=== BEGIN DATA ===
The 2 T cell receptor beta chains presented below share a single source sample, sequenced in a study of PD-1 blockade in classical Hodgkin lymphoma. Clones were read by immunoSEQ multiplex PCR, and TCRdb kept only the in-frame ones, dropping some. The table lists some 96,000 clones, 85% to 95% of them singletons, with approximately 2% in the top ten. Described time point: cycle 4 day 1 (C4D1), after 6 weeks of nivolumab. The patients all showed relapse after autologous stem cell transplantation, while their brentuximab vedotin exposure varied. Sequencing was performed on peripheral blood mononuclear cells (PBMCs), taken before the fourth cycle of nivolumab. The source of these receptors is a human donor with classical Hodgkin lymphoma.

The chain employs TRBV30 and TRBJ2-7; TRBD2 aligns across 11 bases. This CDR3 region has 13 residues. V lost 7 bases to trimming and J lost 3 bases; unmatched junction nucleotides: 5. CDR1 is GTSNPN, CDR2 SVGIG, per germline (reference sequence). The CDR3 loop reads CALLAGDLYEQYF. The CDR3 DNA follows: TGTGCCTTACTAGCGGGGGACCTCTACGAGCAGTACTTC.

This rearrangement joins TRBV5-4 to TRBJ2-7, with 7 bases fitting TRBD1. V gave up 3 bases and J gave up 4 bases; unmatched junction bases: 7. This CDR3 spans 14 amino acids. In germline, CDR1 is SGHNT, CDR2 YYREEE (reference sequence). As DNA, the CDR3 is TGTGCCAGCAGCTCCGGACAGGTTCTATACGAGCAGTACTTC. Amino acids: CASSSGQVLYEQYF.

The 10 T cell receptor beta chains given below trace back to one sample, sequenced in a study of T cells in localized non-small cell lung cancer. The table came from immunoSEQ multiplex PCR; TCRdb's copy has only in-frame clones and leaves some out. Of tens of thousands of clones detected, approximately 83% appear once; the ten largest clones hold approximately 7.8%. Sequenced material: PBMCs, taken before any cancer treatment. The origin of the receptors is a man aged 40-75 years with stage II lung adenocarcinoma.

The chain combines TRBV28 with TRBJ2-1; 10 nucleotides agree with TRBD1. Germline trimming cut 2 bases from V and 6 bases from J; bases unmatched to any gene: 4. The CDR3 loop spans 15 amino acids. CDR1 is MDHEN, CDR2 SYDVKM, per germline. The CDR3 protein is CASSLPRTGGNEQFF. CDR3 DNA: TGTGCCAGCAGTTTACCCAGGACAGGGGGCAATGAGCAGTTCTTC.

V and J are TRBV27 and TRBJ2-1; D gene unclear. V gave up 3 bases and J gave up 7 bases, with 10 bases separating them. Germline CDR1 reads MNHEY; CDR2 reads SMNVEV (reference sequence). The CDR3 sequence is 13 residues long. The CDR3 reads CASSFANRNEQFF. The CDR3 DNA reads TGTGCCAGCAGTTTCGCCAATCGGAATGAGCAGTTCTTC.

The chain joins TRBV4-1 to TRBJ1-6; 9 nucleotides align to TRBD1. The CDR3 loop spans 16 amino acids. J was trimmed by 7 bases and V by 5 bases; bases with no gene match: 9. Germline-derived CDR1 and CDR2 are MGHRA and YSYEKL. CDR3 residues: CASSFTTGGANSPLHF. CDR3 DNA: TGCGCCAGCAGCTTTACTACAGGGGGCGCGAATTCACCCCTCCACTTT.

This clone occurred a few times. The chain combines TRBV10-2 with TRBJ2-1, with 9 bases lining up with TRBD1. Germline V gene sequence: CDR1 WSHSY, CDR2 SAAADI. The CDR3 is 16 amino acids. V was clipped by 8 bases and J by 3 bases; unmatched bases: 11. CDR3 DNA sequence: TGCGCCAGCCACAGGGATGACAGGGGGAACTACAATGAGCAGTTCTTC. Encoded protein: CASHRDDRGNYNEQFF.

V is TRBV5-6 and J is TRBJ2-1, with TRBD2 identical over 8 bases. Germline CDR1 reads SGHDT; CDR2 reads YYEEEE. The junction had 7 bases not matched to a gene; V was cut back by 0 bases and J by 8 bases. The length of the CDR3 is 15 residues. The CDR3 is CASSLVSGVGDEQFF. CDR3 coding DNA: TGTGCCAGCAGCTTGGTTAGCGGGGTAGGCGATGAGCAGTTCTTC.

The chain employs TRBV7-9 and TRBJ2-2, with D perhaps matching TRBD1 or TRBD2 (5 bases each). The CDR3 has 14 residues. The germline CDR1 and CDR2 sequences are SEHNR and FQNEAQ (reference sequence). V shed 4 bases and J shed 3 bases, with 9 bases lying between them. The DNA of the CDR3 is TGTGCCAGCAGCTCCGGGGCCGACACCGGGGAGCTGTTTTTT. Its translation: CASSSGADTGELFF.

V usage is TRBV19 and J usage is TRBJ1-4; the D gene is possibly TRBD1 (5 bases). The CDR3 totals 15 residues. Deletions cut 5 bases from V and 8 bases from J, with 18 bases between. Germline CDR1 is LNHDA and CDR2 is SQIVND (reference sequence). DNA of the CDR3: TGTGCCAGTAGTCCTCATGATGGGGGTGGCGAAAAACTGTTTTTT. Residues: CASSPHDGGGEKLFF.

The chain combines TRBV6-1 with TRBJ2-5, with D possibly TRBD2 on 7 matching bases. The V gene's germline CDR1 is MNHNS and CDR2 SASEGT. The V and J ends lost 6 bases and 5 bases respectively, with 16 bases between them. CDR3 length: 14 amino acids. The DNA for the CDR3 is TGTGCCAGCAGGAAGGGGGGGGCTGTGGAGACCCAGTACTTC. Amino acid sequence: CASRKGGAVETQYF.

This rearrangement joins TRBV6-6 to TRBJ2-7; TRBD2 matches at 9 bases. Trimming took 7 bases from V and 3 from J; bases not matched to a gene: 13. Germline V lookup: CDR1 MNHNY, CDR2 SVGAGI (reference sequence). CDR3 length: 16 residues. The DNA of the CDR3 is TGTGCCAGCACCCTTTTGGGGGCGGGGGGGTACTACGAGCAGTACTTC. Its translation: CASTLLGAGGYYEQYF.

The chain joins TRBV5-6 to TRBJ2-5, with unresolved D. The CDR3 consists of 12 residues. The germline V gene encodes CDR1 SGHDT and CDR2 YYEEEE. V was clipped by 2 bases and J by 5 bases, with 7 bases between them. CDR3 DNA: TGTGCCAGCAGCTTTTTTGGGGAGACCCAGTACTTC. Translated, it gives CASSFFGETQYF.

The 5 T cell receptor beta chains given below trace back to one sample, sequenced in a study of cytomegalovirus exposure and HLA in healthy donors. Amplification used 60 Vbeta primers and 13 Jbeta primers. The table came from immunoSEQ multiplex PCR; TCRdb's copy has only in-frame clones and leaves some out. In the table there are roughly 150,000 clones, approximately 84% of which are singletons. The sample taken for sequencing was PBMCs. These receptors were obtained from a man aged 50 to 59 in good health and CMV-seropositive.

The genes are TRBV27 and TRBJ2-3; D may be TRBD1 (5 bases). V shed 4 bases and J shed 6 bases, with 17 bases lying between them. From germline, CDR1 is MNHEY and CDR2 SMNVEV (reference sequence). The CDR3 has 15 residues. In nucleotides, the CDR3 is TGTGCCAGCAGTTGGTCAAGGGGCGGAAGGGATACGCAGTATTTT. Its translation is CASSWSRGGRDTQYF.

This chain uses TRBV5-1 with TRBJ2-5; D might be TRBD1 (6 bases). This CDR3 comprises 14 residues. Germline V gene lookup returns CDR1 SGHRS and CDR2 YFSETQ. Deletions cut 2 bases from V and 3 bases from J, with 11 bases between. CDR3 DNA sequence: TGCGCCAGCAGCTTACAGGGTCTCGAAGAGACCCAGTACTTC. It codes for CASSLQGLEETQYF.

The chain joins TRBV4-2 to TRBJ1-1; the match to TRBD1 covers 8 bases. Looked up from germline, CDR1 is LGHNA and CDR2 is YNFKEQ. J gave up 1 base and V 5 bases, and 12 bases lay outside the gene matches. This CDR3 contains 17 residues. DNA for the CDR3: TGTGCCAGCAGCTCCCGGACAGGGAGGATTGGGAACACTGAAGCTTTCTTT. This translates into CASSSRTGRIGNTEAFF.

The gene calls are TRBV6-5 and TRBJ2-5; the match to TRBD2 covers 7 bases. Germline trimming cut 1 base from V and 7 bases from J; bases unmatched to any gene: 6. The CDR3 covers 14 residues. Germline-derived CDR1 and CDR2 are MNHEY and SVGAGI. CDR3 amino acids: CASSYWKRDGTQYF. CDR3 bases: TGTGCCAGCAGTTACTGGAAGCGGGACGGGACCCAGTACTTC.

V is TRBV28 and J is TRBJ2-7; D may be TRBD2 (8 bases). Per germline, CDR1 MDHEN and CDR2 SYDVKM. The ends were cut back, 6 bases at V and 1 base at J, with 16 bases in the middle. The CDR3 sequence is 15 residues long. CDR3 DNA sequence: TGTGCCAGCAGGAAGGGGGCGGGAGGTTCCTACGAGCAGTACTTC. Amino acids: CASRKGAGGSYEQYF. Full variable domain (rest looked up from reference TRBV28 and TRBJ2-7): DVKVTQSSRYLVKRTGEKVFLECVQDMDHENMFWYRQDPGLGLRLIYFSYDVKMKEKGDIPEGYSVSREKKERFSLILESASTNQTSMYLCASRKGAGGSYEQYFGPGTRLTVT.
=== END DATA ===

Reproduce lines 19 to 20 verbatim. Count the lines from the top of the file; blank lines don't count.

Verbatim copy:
The gene calls are TRBV6-5 and TRBJ2-5; the match to TRBD2 covers 7 bases. Germline trimming cut 1 base from V and 7 bases from J; bases unmatched to any gene: 6. The CDR3 covers 14 residues. Germline-derived CDR1 and CDR2 are MNHEY and SVGAGI. CDR3 amino acids: CASSYWKRDGTQYF. CDR3 bases: TGTGCCAGCAGTTACTGGAAGCGGGACGGGACCCAGTACTTC.

V is TRBV28 and J is TRBJ2-7; D may be TRBD2 (8 bases). Per germline, CDR1 MDHEN and CDR2 SYDVKM. The ends were cut back, 6 bases at V and 1 base at J, with 16 bases in the middle. The CDR3 sequence is 15 residues long. CDR3 DNA sequence: TGTGCCAGCAGGAAGGGGGCGGGAGGTTCCTACGAGCAGTACTTC. Amino acids: CASRKGAGGSYEQYF. Full variable domain (rest looked up from reference TRBV28 and TRBJ2-7): DVKVTQSSRYLVKRTGEKVFLECVQDMDHENMFWYRQDPGLGLRLIYFSYDVKMKEKGDIPEGYSVSREKKERFSLILESASTNQTSMYLCASRKGAGGSYEQYFGPGTRLTVT.